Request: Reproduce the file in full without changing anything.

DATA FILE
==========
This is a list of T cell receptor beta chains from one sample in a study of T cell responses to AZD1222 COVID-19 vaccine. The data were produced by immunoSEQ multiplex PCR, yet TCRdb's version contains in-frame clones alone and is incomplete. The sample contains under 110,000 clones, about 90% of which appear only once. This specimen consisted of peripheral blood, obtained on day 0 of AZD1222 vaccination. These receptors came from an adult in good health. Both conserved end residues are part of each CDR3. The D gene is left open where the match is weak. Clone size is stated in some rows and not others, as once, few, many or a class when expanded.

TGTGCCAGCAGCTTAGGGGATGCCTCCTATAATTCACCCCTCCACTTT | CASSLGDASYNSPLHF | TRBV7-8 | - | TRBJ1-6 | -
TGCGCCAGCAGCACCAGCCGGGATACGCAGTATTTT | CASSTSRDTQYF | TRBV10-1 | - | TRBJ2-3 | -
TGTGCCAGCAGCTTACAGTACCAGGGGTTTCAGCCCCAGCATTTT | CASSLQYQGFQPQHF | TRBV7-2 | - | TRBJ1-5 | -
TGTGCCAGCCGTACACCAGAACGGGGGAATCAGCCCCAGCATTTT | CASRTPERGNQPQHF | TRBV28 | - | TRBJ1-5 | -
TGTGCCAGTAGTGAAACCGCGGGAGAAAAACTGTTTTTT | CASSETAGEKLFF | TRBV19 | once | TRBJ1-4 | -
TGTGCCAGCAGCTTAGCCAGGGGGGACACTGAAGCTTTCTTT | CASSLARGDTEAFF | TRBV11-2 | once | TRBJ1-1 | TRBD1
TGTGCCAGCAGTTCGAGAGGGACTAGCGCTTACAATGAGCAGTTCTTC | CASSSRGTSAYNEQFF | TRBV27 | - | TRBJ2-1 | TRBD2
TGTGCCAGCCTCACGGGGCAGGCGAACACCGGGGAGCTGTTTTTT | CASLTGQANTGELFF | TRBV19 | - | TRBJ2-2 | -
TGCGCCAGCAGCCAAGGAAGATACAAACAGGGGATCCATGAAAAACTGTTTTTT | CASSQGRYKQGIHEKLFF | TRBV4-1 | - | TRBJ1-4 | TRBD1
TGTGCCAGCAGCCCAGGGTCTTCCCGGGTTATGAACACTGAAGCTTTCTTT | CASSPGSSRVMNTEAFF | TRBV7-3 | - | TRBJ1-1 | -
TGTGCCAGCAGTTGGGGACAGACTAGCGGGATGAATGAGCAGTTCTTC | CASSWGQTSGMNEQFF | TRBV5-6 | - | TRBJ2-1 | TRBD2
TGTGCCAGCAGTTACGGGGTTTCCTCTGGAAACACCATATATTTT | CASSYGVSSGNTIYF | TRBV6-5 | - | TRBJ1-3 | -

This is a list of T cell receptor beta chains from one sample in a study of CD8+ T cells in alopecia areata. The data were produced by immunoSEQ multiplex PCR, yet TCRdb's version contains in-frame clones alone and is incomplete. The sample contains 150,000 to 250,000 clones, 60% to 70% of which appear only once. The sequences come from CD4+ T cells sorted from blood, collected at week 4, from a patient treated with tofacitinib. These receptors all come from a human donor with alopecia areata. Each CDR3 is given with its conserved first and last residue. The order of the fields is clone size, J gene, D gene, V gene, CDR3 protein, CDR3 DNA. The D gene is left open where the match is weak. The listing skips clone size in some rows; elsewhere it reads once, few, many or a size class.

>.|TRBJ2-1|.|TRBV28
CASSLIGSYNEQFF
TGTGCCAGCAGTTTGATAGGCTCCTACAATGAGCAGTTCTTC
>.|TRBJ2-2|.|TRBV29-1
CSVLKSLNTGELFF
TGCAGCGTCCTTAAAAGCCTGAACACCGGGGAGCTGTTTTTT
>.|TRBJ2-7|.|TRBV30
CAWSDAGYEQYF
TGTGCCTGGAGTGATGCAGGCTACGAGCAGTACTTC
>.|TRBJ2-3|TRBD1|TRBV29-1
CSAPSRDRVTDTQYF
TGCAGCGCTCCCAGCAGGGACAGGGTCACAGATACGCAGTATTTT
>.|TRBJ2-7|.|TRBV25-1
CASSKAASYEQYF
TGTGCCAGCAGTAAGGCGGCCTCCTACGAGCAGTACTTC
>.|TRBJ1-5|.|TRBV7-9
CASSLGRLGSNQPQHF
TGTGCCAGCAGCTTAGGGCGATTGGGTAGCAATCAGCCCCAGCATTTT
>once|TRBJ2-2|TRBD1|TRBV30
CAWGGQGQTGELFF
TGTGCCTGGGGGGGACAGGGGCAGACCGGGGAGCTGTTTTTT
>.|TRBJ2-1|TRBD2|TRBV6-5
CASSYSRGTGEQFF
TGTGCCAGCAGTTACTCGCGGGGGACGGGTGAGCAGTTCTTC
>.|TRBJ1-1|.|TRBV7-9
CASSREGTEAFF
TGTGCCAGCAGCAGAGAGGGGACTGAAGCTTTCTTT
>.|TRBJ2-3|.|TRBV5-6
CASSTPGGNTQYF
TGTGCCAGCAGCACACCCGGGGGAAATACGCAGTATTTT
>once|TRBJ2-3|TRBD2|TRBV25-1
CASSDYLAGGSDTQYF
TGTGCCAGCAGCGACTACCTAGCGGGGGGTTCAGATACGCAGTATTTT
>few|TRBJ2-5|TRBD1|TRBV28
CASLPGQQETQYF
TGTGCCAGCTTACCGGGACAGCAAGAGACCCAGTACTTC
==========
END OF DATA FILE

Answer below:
This is a list of T cell receptor beta chains from one sample in a study of T cell responses to AZD1222 COVID-19 vaccine. The data were produced by immunoSEQ multiplex PCR, yet TCRdb's version contains in-frame clones alone and is incomplete. The sample contains under 110,000 clones, about 90% of which appear only once. This specimen consisted of peripheral blood, obtained on day 0 of AZD1222 vaccination. These receptors came from an adult in good health. Both conserved end residues are part of each CDR3. The D gene is left open where the match is weak. Clone size is stated in some rows and not others, as once, few, many or a class when expanded.

TGTGCCAGCAGCTTAGGGGATGCCTCCTATAATTCACCCCTCCACTTT | CASSLGDASYNSPLHF | TRBV7-8 | - | TRBJ1-6 | -
TGCGCCAGCAGCACCAGCCGGGATACGCAGTATTTT | CASSTSRDTQYF | TRBV10-1 | - | TRBJ2-3 | -
TGTGCCAGCAGCTTACAGTACCAGGGGTTTCAGCCCCAGCATTTT | CASSLQYQGFQPQHF | TRBV7-2 | - | TRBJ1-5 | -
TGTGCCAGCCGTACACCAGAACGGGGGAATCAGCCCCAGCATTTT | CASRTPERGNQPQHF | TRBV28 | - | TRBJ1-5 | -
TGTGCCAGTAGTGAAACCGCGGGAGAAAAACTGTTTTTT | CASSETAGEKLFF | TRBV19 | once | TRBJ1-4 | -
TGTGCCAGCAGCTTAGCCAGGGGGGACACTGAAGCTTTCTTT | CASSLARGDTEAFF | TRBV11-2 | once | TRBJ1-1 | TRBD1
TGTGCCAGCAGTTCGAGAGGGACTAGCGCTTACAATGAGCAGTTCTTC | CASSSRGTSAYNEQFF | TRBV27 | - | TRBJ2-1 | TRBD2
TGTGCCAGCCTCACGGGGCAGGCGAACACCGGGGAGCTGTTTTTT | CASLTGQANTGELFF | TRBV19 | - | TRBJ2-2 | -
TGCGCCAGCAGCCAAGGAAGATACAAACAGGGGATCCATGAAAAACTGTTTTTT | CASSQGRYKQGIHEKLFF | TRBV4-1 | - | TRBJ1-4 | TRBD1
TGTGCCAGCAGCCCAGGGTCTTCCCGGGTTATGAACACTGAAGCTTTCTTT | CASSPGSSRVMNTEAFF | TRBV7-3 | - | TRBJ1-1 | -
TGTGCCAGCAGTTGGGGACAGACTAGCGGGATGAATGAGCAGTTCTTC | CASSWGQTSGMNEQFF | TRBV5-6 | - | TRBJ2-1 | TRBD2
TGTGCCAGCAGTTACGGGGTTTCCTCTGGAAACACCATATATTTT | CASSYGVSSGNTIYF | TRBV6-5 | - | TRBJ1-3 | -

This is a list of T cell receptor beta chains from one sample in a study of CD8+ T cells in alopecia areata. The data were produced by immunoSEQ multiplex PCR, yet TCRdb's version contains in-frame clones alone and is incomplete. The sample contains 150,000 to 250,000 clones, 60% to 70% of which appear only once. The sequences come from CD4+ T cells sorted from blood, collected at week 4, from a patient treated with tofacitinib. These receptors all come from a human donor with alopecia areata. Each CDR3 is given with its conserved first and last residue. The order of the fields is clone size, J gene, D gene, V gene, CDR3 protein, CDR3 DNA. The D gene is left open where the match is weak. The listing skips clone size in some rows; elsewhere it reads once, few, many or a size class.

>.|TRBJ2-1|.|TRBV28
CASSLIGSYNEQFF
TGTGCCAGCAGTTTGATAGGCTCCTACAATGAGCAGTTCTTC
>.|TRBJ2-2|.|TRBV29-1
CSVLKSLNTGELFF
TGCAGCGTCCTTAAAAGCCTGAACACCGGGGAGCTGTTTTTT
>.|TRBJ2-7|.|TRBV30
CAWSDAGYEQYF
TGTGCCTGGAGTGATGCAGGCTACGAGCAGTACTTC
>.|TRBJ2-3|TRBD1|TRBV29-1
CSAPSRDRVTDTQYF
TGCAGCGCTCCCAGCAGGGACAGGGTCACAGATACGCAGTATTTT
>.|TRBJ2-7|.|TRBV25-1
CASSKAASYEQYF
TGTGCCAGCAGTAAGGCGGCCTCCTACGAGCAGTACTTC
>.|TRBJ1-5|.|TRBV7-9
CASSLGRLGSNQPQHF
TGTGCCAGCAGCTTAGGGCGATTGGGTAGCAATCAGCCCCAGCATTTT
>once|TRBJ2-2|TRBD1|TRBV30
CAWGGQGQTGELFF
TGTGCCTGGGGGGGACAGGGGCAGACCGGGGAGCTGTTTTTT
>.|TRBJ2-1|TRBD2|TRBV6-5
CASSYSRGTGEQFF
TGTGCCAGCAGTTACTCGCGGGGGACGGGTGAGCAGTTCTTC
>.|TRBJ1-1|.|TRBV7-9
CASSREGTEAFF
TGTGCCAGCAGCAGAGAGGGGACTGAAGCTTTCTTT
>.|TRBJ2-3|.|TRBV5-6
CASSTPGGNTQYF
TGTGCCAGCAGCACACCCGGGGGAAATACGCAGTATTTT
>once|TRBJ2-3|TRBD2|TRBV25-1
CASSDYLAGGSDTQYF
TGTGCCAGCAGCGACTACCTAGCGGGGGGTTCAGATACGCAGTATTTT
>few|TRBJ2-5|TRBD1|TRBV28
CASLPGQQETQYF
TGTGCCAGCTTACCGGGACAGCAAGAGACCCAGTACTTC